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What is MINIX? The most popular OS in the world, thanks to Intel

Nov 02, 20173 mins
Data CenterIntelLinux

You might not know it, but inside your Intel system, you have an operating system running in addition to your main OS that is raising eyebrows and concerns. It's called MINNIX.

intel cpu background
Credit: Melissa Riofrio/IDG

Take a look at your desktop computer. What operating system is it currently running? 

Now take a look in your data center — at all of your servers. What operating system are they running? 

Linux? Microsoft Windows? Mac OS X? You could be running any of those three — or one of countless others.

But here’s the crazy part: That’s not the only operating system you’re running. 

If you have a modern Intel CPU (released in the last few years) with Intel’s Management Engine built in, you’ve got another complete operating system running that you might not have had any clue was in there: MINIX

That’s right. MINIX. The Unix-like OS originally developed by Andrew Tanenbaum as an educational tool — to demonstrate operating system programming — is built into every new Intel CPU.

MINIX is running on “Ring -3” (that’s “negative 3”) on its own CPU. A CPU that you, the user/owner of the machine, have no access to. The lowest “Ring” you have any real access to is “Ring 0,” which is where the kernel of your OS (the one that you actually chose to use, such as Linux) resides. Most user applications take place in “Ring 3” (without the negative). 

The first thing that jumps out at me here: This means MINIX (specifically a version of MINIX 3) is in all likelihood the most popular OS shipping today on modern Intel-based computers (desktops, laptops and servers). That, right there, is absolutely crazy. 

The second thing to make my head explode: You have zero access to “Ring -3” / MINIX. But MINIX has total and complete access to the entirety of your computer. All of it. It knows all and sees all, which presents a huge security risk — especially if MINIX, on that super-secret Ring -3 CPU, is running many services and isn’t updated regularly with security patches.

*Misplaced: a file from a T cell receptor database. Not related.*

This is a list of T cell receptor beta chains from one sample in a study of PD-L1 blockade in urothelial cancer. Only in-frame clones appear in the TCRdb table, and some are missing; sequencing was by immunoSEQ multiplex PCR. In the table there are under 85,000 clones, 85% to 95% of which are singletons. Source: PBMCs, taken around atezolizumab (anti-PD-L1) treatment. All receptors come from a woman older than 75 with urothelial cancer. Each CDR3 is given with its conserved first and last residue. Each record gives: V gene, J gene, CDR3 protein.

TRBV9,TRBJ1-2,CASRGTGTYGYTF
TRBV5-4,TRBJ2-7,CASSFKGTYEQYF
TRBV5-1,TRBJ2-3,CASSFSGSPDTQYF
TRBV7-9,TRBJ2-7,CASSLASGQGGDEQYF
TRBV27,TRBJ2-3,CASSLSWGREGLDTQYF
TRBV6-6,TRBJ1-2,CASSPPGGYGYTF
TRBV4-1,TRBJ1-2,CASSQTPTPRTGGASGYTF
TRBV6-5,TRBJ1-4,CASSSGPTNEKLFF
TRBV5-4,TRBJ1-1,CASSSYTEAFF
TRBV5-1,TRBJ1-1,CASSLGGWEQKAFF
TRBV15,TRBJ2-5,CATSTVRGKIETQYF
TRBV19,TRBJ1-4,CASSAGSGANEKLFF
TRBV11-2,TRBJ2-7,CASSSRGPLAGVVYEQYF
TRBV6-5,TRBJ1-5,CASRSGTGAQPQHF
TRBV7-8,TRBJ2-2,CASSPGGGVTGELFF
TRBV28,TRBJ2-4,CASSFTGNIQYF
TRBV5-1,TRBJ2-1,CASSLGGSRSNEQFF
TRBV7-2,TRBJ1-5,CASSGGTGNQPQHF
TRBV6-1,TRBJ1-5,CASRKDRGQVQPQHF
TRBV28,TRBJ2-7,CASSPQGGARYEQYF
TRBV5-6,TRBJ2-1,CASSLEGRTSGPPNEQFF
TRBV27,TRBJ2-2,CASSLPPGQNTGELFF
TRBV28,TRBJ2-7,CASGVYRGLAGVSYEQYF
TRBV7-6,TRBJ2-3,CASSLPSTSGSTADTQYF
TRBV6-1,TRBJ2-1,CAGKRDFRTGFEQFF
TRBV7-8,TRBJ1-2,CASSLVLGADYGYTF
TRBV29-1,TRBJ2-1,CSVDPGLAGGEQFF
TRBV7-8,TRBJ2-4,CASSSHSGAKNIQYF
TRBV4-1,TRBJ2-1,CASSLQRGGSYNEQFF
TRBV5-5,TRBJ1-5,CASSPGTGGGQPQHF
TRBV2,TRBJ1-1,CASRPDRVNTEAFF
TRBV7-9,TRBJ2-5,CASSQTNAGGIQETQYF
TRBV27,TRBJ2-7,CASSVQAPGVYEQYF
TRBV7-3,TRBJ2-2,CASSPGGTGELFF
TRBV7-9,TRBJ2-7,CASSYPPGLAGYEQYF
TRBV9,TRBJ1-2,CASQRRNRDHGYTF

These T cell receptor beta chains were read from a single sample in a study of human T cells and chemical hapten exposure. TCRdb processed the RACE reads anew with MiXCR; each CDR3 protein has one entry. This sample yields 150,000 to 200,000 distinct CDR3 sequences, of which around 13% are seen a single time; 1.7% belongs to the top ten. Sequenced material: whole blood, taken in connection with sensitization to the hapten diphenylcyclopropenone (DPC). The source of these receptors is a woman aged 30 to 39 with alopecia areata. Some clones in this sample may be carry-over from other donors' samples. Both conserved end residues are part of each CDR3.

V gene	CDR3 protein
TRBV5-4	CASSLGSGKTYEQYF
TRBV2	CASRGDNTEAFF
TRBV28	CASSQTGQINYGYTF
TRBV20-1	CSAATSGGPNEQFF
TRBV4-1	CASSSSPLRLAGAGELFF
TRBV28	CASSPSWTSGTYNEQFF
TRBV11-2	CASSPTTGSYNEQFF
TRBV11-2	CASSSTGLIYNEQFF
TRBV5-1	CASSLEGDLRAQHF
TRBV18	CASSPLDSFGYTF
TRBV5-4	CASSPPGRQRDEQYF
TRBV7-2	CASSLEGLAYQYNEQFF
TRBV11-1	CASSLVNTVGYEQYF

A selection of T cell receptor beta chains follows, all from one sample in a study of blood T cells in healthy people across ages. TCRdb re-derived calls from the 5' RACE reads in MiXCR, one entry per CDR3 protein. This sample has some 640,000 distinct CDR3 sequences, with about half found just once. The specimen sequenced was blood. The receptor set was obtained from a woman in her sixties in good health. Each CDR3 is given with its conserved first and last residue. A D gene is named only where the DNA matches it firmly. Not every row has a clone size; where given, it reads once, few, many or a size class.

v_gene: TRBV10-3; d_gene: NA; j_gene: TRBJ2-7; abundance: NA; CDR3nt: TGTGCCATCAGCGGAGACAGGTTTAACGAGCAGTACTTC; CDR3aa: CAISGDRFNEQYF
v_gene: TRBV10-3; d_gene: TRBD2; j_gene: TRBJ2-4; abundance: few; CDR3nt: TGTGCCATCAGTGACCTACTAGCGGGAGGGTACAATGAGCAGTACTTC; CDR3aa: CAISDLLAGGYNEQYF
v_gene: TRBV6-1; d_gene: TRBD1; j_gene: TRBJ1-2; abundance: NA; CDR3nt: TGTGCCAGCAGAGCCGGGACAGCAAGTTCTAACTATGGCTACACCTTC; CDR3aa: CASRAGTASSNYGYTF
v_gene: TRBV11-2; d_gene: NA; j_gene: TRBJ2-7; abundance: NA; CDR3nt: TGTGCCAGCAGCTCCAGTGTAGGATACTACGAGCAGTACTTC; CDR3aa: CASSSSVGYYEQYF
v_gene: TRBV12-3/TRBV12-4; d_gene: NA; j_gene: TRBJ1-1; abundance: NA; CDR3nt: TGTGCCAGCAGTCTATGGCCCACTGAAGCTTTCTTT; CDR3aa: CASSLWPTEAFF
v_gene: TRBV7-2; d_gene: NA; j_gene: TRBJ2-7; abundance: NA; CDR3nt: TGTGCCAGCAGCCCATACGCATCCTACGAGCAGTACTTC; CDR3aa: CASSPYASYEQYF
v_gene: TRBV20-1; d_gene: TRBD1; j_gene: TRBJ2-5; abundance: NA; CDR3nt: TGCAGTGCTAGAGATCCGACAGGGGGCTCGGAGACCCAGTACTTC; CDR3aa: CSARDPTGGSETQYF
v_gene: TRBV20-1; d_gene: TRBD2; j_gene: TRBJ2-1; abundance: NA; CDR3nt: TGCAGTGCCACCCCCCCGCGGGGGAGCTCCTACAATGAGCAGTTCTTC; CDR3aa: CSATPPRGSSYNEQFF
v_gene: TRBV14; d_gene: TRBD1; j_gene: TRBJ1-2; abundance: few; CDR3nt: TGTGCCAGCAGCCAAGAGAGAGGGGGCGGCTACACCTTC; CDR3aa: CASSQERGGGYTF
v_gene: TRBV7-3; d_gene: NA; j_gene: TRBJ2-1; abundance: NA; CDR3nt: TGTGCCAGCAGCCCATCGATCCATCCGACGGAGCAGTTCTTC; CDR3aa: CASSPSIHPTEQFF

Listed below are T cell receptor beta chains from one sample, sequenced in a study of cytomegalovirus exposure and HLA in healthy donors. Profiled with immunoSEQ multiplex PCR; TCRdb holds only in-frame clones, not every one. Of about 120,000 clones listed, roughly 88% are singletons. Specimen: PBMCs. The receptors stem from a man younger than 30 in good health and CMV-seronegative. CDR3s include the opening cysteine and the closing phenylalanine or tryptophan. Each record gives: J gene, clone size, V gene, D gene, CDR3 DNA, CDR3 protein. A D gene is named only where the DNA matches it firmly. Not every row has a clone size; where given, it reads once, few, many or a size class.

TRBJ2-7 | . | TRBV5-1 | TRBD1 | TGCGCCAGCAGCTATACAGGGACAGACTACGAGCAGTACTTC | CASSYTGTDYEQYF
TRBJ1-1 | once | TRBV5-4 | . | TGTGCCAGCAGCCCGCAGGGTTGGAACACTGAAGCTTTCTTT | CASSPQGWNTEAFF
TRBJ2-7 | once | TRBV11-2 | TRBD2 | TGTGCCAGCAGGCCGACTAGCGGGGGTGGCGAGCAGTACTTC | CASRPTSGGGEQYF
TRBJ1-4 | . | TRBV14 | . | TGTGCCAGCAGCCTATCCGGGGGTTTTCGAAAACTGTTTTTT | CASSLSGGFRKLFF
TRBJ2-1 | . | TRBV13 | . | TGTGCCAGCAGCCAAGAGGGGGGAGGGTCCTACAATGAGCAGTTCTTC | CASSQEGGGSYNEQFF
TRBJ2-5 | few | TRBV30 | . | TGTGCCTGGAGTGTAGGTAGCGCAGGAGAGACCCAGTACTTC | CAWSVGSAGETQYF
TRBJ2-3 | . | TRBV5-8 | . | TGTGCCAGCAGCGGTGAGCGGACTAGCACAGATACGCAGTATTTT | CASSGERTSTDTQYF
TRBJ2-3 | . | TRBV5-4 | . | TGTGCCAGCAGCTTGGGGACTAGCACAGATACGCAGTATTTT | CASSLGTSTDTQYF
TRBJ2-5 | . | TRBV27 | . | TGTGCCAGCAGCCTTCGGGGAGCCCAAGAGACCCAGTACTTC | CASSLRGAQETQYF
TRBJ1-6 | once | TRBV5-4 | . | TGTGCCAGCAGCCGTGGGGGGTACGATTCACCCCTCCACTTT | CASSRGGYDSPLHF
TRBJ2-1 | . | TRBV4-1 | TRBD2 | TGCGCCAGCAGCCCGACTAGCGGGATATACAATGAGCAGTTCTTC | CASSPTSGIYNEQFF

Google wants to remove MINIX from its internal servers

According to Google, which is actively working to remove Intel’s Management Engine (MINIX) from their internal servers (for obvious security reasons), the following features exist within Ring -3: 

  • Full networking stack
  • File systems
  • Many drivers (including USB, networking, etc.)
  • A web server 

That’s right. A web server. Your CPU has a secret web server that you are not allowed to access, and, apparently, Intel does not want you to know about. 

Why on this green Earth is there a web server in a hidden part of my CPU? WHY? 

The only reason I can think of is if the makers of the CPU wanted a way to serve up content via the internet without you knowing about it. Combine that with the fact that Ring -3 has 100 percent access to everything on the computer, and that should make you just a teensy bit nervous. 

The security risks here are off the charts — for home users and enterprises. The privacy implications are tremendous and overwhelming. 

Note to Intel: If Google doesn’t trust your CPUs on their own servers, maybe you should consider removing this “feature.” Otherwise, at some point they’ll (likely) move away from your CPUs entirely. 

Note to AMD: Now might be a good time to remove similar functionality from your CPU lines to try to win market share from Intel. Better to do so now before Intel removes the “Management Engine.” Strike while the iron’s hot and all that. 

Note to Andrew Tanenbaum: Your operating system, MINIX, is now one of the most used on modern computers! That’s kinda cool, right?

Note to everyone else: We’re all MINIX users now.


Bryan Lunduke began his computing life on a friend's Commodore 64, then moved on to a Franklin Ace... and then a 286 running MS-DOS. This was followed by an almost random-seeming string of operating systems: ranging from AmigaOS to OS/2, and even including MacOS 8. Eventually, Bryan tried Linux. And there he stayed. In 2006, Bryan founded the Linux Action Show - growing it into the largest Linux-centric podcast on the planet. He's also the creator of 'Linux Tycoon,' the video game about managing a Linux distribution. Today, he is a writer and works as the Social Media Marketing Manager of SUSE. On this here blog, he seeks to accomplish two goals: 1) To be the voice of reason and practicality in the Linux and Open Source world. 2) To highlight the coolest things happening throughout the world of Linux.